What’s twisted about kitchari in the context of a “cleanse” is that it’s not really that cleansing of a food—especially in the form we eat it in the West, with lots of yummy vegetables, spices, ghee, and herbs. Kitchari is a food that offers a lot of nourishment, unless you’re doing a more traditional variety that in Ayurveda is incorporated during an intense medical detoxification called panca karma, known in the industry as “PK.” In PK, you’ll be eating kitchari—but an extremely watered-down version, more like gruel—to support your body while it’s eliminating, and then to slowly rebuild it with healthy tissue. Not everyone needs PK, and certainly not in an unsupervised, DIY way—hence kitchari as cleansing is another example of Ayurvedic fake news.
Another outcome of kitchari that surprises folks is that it can actually irritate some people’s digestion. If you’re not used to eating whole foods with digestible fiber—which the rice and dal will definitely deliver—or your digestion is impaired—which is true for most people wanting to “cleanse”—your gut might put up a protest and produce feelings of gas, bloating, or constipation. If you’re looking to start simplifying your diet or get the many benefits of kitchari, ease into it before you mono-diet, and be sure you are incorporating the digestive aids that will be appropriate to you (i.e., the right spices, herbs, and vegetables based on your level of digestion).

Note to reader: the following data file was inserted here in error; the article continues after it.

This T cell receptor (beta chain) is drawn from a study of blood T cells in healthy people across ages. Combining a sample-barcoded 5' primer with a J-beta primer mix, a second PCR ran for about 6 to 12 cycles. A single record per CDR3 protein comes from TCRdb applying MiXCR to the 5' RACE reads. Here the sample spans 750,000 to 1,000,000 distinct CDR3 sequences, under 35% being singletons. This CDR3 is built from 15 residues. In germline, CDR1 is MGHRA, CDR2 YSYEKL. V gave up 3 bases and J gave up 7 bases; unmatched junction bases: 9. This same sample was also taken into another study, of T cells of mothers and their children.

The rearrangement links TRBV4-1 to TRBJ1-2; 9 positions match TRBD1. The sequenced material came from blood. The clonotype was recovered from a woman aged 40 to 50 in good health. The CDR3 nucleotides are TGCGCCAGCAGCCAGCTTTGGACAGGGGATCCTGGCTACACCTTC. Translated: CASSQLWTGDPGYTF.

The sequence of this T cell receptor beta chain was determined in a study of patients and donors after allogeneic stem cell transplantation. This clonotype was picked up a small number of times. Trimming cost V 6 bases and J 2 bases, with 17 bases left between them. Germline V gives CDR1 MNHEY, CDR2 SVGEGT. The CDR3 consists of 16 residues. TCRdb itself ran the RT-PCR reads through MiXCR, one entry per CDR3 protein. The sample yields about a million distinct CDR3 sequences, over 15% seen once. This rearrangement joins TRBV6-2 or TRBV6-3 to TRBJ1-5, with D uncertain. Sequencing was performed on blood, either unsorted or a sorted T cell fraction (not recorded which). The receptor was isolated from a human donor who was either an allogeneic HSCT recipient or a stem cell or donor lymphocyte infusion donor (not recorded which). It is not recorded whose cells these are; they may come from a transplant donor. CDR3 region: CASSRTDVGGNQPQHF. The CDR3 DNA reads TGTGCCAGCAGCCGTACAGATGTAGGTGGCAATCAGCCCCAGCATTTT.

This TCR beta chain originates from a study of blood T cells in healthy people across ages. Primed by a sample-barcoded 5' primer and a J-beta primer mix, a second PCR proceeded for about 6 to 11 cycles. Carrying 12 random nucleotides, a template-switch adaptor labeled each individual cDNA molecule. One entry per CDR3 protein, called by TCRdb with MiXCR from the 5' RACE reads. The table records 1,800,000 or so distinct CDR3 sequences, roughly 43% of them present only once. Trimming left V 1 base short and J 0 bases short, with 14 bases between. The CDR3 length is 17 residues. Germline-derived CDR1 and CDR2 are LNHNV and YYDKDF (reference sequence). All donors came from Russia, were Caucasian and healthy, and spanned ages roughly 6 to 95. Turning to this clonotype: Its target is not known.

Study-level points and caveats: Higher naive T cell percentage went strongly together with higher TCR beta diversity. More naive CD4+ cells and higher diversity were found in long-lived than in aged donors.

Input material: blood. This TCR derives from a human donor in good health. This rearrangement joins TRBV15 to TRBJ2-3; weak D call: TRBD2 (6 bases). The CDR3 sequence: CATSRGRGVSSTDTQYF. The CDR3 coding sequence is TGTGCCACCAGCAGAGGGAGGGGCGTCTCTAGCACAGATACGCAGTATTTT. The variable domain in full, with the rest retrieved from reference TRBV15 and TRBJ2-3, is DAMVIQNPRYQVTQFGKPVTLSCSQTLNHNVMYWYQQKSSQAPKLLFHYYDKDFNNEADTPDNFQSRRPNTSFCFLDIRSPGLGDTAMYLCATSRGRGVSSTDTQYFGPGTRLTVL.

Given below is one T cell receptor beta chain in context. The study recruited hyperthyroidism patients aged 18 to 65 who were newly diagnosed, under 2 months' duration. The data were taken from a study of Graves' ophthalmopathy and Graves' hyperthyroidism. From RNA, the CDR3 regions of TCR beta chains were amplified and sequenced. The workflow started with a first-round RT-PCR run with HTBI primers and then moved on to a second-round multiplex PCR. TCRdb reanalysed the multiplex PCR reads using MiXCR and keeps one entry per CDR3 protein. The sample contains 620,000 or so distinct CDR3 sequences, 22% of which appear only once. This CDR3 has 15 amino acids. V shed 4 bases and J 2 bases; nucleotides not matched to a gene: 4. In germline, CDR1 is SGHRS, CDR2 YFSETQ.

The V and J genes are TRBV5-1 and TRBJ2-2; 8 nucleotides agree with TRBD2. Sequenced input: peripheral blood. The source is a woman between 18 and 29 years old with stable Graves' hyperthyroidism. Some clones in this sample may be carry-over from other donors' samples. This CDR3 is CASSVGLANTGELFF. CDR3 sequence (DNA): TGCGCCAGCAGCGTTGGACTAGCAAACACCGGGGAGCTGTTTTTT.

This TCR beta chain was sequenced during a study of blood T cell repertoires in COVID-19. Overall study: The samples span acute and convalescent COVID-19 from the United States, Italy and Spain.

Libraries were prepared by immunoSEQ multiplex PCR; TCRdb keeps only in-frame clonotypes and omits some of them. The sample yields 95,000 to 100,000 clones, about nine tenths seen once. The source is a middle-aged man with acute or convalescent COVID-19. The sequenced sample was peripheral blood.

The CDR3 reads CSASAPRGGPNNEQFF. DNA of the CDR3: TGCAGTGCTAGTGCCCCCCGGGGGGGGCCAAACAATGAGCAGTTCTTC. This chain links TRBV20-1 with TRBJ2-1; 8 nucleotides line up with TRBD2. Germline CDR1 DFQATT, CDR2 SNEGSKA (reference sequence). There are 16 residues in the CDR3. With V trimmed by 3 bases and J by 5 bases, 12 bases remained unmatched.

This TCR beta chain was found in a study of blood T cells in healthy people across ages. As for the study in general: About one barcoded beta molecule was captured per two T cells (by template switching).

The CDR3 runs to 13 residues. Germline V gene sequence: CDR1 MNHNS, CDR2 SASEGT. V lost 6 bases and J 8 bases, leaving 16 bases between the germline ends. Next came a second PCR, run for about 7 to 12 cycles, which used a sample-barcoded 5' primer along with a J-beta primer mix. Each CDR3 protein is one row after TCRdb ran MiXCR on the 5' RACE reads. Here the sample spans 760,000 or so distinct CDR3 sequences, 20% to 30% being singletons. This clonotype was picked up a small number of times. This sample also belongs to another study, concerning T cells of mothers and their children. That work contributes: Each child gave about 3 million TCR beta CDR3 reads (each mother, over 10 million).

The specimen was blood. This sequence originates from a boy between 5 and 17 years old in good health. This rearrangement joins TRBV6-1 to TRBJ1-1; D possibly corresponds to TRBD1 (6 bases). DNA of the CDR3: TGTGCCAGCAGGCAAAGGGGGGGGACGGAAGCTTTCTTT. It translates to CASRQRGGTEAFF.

Ayurveda’s most luxurious “spa treatment,” this practice of self-massage with oil feels as good as it sounds. Unless you tend toward pitta and kapha (have more heat and/or moisture) in your constitution or present state. Pitta and kapha types don’t love oil, since their bodies are inherently oily, so giving yourself a rub might irritate your skin (and mind) more than soothe it. Abhyanga is also avoided in spring and summer, since those seasons have more moisture and heat respectively, and oil would only further clog the channels of circulation and irritate the doshas that are present in the environment at that time; you also don’t oil during menstruation or any kind of illness. Choosing an oil infused with herbs can make it easier to digest for pitta and kapha, but you might instead seek another practice that feels luxurious and soothing that addresses your root cause. Oil may be the Ayurvedic “Windex” (useful on most every ailment, a la My Big Fat Greek Wedding), but in the form of abhyanga, it’s more like hardwood floor cleaner, which has a specific purpose.
Another big mistake people make with abhyanga is that the oiling happens before you shower, rather than after (like most lotions/oils are used in the west). This is so that the oil penetrates the skin with nourishment but then doesn’t stay on the skin and cause occlusion. It seems backwards or contradictory to wash off a product you put on, especially if it was pricer or feels special. But consider this: if you leave something nice on your skin that’s going to make it feel not-nice in a few hours, and maybe cause you to have to seek out another product or service to correct the damage, then isn’t that also wasteful?